Date of Award
Doctor of Philosophy (PhD)
Rhetorics, Communication, and Information Design
Dr. Andrew C. Billings
Dr. Stephanie Barczewski
Dr. Cynthia Haynes
Dr. M. Thomas Inge
This dissertation is an exploration of various theoretical and cultural issues surrounding depictions of religion and spirituality in mainstream entertainment media properties. Such portrayals cultivate particular cultural norms that dictate the conditions of public and private discourse on religion, and in this study, these issues are approached through a mixed-method study guided by the Peanuts franchise. The Peanuts franchise is a provocatively rich launching point for analysis of dominant media cultures, given its colossal success in the secular mainstream entertainment industry and its explicit references to and even affirmations of Christian theology. Throughout the study, the references to religion manifested across the various Peanuts media are tracked, catalogued, and analyzed – i.e., across the 75 television titles, global product merchandise, Charles Schulz's biographic history, and of course the nearly 18,000 Peanuts comic strips Schulz drew over a 50 year career. Based on theoretical foundations of cultivation theory, narrativity, and public sphere theory, a hybrid approach of social-scientific content analysis, rhetorical analysis, and historical archive research is employed (including original interview data from Schulz’s family and friends). The study demonstrates that while many entertainment media properties tend to reflect and reinforce a cultural public/private split in secularity/religion, rich opportunities for nuanced portrayals of religious belief and action are possible within a mainstream title.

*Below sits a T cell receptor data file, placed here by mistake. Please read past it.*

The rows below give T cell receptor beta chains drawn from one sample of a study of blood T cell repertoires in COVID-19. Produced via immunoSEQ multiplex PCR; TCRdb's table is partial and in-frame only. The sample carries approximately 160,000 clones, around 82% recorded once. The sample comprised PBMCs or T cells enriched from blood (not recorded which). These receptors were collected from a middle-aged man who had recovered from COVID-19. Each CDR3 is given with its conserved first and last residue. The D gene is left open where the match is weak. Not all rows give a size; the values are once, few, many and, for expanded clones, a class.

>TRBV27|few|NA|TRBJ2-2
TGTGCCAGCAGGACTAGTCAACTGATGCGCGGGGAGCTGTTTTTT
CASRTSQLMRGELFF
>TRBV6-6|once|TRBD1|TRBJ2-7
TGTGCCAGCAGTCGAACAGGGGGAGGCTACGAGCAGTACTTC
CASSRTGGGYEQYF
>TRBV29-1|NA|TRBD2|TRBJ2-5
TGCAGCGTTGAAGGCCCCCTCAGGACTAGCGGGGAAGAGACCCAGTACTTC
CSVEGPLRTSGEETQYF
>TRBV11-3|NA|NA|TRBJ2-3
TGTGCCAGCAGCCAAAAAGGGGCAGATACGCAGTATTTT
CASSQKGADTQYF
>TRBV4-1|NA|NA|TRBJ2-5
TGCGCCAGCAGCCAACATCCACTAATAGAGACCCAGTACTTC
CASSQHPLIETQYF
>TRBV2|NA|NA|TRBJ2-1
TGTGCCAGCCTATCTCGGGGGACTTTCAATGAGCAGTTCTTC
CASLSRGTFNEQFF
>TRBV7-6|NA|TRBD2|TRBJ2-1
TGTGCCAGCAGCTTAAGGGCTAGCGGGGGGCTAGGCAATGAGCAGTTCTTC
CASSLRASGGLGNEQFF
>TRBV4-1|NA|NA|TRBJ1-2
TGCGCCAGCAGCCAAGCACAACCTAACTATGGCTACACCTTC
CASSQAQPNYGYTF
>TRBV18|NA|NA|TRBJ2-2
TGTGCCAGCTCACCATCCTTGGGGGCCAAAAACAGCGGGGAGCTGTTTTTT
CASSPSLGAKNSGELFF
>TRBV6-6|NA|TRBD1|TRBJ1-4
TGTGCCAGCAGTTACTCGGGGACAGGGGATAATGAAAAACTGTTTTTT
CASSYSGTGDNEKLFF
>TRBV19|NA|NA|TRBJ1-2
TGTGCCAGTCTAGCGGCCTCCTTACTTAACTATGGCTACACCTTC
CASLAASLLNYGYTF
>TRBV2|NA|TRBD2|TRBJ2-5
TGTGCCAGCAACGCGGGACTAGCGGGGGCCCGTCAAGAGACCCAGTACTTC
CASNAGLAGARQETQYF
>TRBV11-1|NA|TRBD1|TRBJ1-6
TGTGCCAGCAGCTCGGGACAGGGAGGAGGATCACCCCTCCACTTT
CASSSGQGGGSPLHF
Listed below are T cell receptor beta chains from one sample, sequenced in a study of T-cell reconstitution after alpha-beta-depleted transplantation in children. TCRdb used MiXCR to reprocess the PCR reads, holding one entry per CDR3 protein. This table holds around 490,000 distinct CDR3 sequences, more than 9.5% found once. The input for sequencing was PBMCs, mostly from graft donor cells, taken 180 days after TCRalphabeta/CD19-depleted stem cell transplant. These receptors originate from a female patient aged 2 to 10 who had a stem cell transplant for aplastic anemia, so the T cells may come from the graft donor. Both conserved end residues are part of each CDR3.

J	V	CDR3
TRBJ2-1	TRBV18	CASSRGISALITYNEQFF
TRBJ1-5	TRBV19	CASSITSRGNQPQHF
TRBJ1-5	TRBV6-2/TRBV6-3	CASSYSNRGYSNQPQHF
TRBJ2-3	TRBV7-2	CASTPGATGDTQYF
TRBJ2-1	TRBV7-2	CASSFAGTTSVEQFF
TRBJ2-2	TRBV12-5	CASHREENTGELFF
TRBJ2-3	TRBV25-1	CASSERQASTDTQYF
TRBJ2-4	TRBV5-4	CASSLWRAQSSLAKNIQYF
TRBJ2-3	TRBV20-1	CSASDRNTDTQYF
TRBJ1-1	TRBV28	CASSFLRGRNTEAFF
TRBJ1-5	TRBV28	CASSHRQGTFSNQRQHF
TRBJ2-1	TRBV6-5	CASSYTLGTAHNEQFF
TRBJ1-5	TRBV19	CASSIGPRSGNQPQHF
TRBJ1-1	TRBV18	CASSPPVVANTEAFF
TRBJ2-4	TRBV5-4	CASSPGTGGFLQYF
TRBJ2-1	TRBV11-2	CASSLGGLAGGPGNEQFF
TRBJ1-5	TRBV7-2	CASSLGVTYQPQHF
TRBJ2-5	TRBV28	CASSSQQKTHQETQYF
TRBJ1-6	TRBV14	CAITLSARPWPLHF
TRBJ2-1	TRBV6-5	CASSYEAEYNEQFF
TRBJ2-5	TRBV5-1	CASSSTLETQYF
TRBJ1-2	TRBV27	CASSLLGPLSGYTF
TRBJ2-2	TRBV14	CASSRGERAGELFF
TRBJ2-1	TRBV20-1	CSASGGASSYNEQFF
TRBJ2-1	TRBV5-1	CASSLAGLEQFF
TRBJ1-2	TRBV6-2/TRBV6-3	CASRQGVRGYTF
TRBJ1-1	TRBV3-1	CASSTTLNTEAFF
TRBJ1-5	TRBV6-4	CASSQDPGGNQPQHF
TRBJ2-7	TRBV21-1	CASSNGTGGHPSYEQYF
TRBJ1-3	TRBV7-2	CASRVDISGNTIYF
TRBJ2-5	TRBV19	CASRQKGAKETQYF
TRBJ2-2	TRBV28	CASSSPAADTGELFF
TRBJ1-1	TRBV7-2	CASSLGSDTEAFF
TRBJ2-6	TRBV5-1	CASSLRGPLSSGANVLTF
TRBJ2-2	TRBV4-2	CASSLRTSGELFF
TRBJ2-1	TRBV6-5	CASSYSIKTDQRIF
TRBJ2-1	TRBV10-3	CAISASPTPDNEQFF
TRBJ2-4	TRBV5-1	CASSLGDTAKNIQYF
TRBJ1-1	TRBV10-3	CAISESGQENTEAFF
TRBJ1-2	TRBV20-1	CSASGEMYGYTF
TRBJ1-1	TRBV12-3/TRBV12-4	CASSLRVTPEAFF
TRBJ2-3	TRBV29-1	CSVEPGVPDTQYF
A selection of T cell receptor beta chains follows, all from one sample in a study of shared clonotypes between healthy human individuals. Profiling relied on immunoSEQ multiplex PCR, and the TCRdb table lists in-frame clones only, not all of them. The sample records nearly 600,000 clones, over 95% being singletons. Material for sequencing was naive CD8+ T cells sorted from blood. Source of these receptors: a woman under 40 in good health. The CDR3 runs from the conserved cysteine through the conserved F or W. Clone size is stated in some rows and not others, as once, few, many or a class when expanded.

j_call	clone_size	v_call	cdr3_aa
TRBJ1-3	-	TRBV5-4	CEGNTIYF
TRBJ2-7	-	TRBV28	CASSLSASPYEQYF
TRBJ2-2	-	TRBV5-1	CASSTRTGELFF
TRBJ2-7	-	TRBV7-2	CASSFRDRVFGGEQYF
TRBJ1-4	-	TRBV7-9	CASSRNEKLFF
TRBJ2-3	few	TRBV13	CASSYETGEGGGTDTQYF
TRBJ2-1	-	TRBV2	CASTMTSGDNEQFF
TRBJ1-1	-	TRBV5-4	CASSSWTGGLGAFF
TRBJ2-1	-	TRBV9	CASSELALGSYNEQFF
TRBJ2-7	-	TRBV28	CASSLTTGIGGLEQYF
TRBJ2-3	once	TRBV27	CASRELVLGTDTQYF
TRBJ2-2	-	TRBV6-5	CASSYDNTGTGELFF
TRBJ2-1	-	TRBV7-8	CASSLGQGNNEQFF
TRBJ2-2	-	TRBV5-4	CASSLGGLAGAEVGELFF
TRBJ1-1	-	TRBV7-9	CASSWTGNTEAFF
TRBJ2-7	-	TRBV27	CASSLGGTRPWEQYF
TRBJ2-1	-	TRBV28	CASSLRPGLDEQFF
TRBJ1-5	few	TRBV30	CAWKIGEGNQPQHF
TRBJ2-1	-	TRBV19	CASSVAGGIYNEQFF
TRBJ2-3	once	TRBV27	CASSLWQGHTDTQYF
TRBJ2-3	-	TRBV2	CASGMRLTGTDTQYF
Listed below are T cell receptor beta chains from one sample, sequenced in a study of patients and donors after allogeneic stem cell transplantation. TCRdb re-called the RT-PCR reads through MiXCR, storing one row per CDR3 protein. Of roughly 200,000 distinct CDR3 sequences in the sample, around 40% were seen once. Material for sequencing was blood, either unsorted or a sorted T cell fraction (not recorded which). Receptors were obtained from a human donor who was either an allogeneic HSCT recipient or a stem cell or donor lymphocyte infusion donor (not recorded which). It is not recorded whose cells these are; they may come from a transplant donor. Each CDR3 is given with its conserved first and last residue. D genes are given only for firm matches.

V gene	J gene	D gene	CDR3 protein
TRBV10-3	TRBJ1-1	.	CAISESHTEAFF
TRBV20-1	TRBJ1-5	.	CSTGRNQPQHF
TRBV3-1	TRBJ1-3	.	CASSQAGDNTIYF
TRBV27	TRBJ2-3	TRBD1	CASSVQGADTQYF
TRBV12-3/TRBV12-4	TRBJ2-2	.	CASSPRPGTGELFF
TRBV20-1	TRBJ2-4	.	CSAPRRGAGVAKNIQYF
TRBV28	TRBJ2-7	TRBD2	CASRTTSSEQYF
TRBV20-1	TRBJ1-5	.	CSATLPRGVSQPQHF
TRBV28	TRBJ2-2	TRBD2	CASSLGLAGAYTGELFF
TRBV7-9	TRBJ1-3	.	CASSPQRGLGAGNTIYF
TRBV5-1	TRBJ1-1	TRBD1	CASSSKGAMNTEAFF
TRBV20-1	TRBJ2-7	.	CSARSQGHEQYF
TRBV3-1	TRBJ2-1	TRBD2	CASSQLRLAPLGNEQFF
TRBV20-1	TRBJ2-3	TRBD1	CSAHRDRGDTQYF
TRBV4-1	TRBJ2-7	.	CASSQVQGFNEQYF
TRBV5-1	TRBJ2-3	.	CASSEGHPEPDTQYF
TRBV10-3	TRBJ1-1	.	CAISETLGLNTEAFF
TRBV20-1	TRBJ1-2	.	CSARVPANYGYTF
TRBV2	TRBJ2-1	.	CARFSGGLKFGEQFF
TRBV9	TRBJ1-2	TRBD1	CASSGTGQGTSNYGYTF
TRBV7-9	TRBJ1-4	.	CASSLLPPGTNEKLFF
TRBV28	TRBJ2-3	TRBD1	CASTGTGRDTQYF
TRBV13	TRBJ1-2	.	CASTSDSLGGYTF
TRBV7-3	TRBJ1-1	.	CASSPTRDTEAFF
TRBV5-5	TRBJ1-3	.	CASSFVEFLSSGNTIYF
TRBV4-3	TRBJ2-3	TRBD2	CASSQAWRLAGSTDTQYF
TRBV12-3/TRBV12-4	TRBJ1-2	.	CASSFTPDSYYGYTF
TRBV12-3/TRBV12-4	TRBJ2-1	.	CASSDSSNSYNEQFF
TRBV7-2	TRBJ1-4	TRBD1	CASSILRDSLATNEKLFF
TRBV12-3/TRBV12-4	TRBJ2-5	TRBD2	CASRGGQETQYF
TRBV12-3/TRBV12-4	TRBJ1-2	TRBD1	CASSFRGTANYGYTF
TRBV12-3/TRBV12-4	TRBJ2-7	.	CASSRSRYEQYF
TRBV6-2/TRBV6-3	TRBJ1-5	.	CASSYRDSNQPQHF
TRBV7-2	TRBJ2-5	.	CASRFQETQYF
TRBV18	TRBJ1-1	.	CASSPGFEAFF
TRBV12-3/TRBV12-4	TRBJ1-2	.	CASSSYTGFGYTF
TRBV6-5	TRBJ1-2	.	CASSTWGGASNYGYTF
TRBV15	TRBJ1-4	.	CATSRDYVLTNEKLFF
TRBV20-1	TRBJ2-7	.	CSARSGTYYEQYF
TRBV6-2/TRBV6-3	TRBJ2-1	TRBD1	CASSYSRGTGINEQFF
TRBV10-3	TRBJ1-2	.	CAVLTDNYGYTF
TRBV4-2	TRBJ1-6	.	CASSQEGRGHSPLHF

Lind, Stephen James, "Schulz's Religion: Exploring Faith in the Mainstream Media Through the Peanuts Franchise" (2013). All Dissertations. 1607.